Lyne Gandour: Teaching the art of dance

She educates her performance clients to stop assuming that a dance can be created in a couple of hours.
by Paula Naoufal

7 March 2017 | 12:24

Source: by Annahar

  • by Paula Naoufal
  • Source: Annahar
  • Last update: 7 March 2017 | 12:24

Lyne (pictured foreground) educates her performance clients to appreciate the work they do and to stop assuming that a dance can be created in a couple of hours. (Lyne Gandour Studio/File)

BEIRUT: From a quiet introvert to opening her own dance studio, the 25-year-old Lyne Gandour tells her story.

Growing up, her childhood passion was directed towards reading, drawing and studying. Her parents encouraged her to take extra-curricular activities so that she "wouldn't drown in her books" as Ghandour phrased it. En route to discovering dance, she still found time as a teenager to write "Au gré du Tournesol" in 2010, which was a top seller at Virgin Megastore for six consecutive months.

Ghandour stumbled upon dancing hazardously while rehearsing for the end of year show in her school and found the art of dance came naturally to her. She developed her formal dancing skills by attending several dance schools. She told Annahar what benefited her the most were the experiences she threw herself at, by never saying no to anything dance related.

From there, it was no turning back, she had become not only a dancer, but found that she was a teacher as well.

Ghandour started instructing dance by giving Hip Hop classes, and went on to eventually open her own dance studio "Dance by Lyne Gandour." Her studio has been open for less than a year now, and opening up her own space helped to expand her vision of working with dance students. She now has more members, more employees, and a more stable regimen.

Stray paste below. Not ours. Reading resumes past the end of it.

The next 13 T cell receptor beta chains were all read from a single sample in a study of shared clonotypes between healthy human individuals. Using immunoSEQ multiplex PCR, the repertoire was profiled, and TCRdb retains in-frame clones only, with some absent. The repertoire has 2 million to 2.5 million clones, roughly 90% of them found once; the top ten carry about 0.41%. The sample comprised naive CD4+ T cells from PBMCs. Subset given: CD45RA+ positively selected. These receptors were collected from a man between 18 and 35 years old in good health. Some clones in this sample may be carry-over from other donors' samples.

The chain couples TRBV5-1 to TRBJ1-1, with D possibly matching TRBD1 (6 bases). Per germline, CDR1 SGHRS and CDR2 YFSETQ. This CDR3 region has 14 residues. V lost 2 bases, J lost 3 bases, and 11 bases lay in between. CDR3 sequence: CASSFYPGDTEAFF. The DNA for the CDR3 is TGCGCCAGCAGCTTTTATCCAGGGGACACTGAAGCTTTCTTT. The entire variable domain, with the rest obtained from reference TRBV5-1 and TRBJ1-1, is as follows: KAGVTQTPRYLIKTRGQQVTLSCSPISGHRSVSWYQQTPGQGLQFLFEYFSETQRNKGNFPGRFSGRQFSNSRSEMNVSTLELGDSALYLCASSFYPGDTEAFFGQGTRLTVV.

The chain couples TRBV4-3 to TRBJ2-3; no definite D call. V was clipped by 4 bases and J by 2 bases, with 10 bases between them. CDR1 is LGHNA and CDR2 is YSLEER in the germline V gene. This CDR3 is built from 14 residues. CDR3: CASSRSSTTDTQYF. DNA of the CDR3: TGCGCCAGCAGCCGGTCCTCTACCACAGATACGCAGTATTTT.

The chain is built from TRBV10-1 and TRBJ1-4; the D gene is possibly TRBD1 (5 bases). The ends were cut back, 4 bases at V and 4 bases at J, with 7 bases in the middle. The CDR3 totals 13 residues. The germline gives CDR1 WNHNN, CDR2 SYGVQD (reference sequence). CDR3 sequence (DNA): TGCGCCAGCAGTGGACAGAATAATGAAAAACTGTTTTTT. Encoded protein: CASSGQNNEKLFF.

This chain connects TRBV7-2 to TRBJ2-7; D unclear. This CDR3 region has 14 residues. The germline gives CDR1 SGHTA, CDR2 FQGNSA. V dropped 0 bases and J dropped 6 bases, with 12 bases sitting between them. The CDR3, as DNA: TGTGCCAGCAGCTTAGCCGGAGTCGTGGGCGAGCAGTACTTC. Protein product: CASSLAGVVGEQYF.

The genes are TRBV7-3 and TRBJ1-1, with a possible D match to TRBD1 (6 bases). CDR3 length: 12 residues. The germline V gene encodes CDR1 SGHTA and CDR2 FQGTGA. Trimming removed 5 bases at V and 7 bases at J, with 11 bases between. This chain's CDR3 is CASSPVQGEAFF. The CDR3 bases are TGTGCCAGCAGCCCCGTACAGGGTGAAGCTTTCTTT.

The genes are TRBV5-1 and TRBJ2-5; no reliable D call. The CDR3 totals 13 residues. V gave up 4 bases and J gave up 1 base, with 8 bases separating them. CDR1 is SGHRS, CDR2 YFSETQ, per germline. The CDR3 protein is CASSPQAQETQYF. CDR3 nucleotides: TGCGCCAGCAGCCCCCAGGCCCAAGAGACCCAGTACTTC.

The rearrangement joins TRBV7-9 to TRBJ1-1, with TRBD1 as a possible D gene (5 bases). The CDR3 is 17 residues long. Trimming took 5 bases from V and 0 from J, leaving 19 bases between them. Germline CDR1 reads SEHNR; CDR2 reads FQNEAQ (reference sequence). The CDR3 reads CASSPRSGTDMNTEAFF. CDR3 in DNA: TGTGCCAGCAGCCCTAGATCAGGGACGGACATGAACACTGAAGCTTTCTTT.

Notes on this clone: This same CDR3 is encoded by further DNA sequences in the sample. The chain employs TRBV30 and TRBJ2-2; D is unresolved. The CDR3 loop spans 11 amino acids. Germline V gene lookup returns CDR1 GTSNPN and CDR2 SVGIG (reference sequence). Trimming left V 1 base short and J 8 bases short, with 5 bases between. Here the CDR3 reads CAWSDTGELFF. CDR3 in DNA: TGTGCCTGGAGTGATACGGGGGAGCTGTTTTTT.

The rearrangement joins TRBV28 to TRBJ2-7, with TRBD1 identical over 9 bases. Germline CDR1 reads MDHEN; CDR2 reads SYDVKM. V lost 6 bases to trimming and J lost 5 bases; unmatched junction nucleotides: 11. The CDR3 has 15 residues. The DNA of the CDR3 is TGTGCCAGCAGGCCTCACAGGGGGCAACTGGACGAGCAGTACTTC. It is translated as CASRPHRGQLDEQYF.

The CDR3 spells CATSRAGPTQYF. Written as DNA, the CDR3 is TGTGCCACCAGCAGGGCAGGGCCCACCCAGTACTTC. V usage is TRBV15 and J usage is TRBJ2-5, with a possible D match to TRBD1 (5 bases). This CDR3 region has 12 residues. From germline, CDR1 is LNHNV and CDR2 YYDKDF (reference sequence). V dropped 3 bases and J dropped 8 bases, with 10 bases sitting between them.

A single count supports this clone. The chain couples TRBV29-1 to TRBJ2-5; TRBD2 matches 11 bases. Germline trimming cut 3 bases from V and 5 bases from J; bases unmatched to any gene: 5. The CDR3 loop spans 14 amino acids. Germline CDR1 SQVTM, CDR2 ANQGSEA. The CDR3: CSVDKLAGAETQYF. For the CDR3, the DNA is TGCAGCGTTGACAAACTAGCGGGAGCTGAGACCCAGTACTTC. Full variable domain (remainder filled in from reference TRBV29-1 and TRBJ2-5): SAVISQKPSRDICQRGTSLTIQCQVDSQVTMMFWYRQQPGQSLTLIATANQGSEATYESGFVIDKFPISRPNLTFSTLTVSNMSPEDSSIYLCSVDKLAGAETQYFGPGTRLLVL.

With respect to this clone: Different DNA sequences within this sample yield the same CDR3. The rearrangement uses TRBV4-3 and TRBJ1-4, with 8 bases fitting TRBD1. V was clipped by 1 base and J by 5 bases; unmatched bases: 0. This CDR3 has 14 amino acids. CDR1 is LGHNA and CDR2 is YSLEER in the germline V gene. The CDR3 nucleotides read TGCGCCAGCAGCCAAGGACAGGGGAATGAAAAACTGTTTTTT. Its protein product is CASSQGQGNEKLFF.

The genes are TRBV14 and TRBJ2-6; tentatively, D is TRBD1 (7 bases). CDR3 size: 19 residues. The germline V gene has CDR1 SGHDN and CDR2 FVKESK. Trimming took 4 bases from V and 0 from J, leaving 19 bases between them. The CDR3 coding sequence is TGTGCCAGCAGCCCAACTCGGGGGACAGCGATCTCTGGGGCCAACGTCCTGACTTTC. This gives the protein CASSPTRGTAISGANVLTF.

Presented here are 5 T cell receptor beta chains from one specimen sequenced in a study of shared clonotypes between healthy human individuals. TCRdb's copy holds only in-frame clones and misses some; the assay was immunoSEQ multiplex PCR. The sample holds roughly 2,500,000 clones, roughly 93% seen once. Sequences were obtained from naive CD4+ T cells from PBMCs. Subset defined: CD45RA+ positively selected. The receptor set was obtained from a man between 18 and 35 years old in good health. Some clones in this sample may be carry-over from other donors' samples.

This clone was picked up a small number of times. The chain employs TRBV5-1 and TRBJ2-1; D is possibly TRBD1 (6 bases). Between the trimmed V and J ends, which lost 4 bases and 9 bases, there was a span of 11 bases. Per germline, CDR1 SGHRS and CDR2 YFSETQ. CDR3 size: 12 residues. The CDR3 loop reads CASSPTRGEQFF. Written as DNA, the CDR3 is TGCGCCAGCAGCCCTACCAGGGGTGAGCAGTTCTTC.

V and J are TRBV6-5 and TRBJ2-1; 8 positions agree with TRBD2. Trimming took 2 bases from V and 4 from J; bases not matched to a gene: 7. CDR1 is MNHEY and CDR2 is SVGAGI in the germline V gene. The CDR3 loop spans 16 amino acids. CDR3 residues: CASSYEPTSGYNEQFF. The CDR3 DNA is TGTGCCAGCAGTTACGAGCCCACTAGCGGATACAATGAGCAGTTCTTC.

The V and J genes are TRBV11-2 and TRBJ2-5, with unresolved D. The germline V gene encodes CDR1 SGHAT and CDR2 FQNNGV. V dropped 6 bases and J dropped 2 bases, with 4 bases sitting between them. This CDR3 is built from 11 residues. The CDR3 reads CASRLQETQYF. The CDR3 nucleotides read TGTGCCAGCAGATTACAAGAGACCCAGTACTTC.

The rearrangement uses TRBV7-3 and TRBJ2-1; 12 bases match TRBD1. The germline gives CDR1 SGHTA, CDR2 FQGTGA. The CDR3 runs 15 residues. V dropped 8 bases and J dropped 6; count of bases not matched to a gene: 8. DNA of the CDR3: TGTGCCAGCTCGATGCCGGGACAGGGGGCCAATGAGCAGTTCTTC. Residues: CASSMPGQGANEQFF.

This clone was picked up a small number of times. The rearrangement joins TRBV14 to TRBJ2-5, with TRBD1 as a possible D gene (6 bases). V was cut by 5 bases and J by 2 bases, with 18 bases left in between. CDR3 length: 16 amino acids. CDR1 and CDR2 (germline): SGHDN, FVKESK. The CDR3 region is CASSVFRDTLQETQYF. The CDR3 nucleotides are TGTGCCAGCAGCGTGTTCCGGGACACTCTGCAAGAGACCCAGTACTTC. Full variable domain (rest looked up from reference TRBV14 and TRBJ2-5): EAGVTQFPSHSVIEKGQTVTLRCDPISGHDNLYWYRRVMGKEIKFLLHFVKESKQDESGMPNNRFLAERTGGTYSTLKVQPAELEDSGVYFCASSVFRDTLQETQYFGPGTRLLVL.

"They say that business owners recruit employees to get the luxury of laying back a little, but the more I seemed to expand my team the more I seemed to want to give more. It just doesn't stop. My studio gets busier and busier by the day, and our services and activities just multiply as the year goes by," Ghandour told Annahar.

Opening her studio surely has its ups and downs. To her, the greatest accomplishment of all has been the feeling of finally being able to give back and that her studio is focused on her clients.

"It felt like such a milestone, after all the trust and love that I have been given in the earliest stage of my career, when my success was not even slightly guaranteed, I felt like I owed them this home, and being able to provide them with that just made me, and still makes me, feel like a winner," she said.

But, there is also the much broader responsibility of having a studio - which goes beyond offering services in a brochure -- where in reality she has been building a community and educating one. Her sense of perfectionism skyrocketed, propelled by the fact of always wanting to give more and more. She started to feel a sense of guilt whenever she was not present, she feels like she has to be part of every micro experience happening there.

Ghandour admitted to facing obstacles while establishing her studio. On a personal level, deciding whether or not to pursue this path has not been the easiest thing, she said

"Dancing is not the most prestigious title to have around here, and I know way too much to ignore the struggles of fellow choreographers to make it through. Luckily, I am a big believer. And one of my biggest struggles has worked in my biggest favor, and it is to educate your clients, members, and society, on what is meaningful to you, regardless of what surrounds you."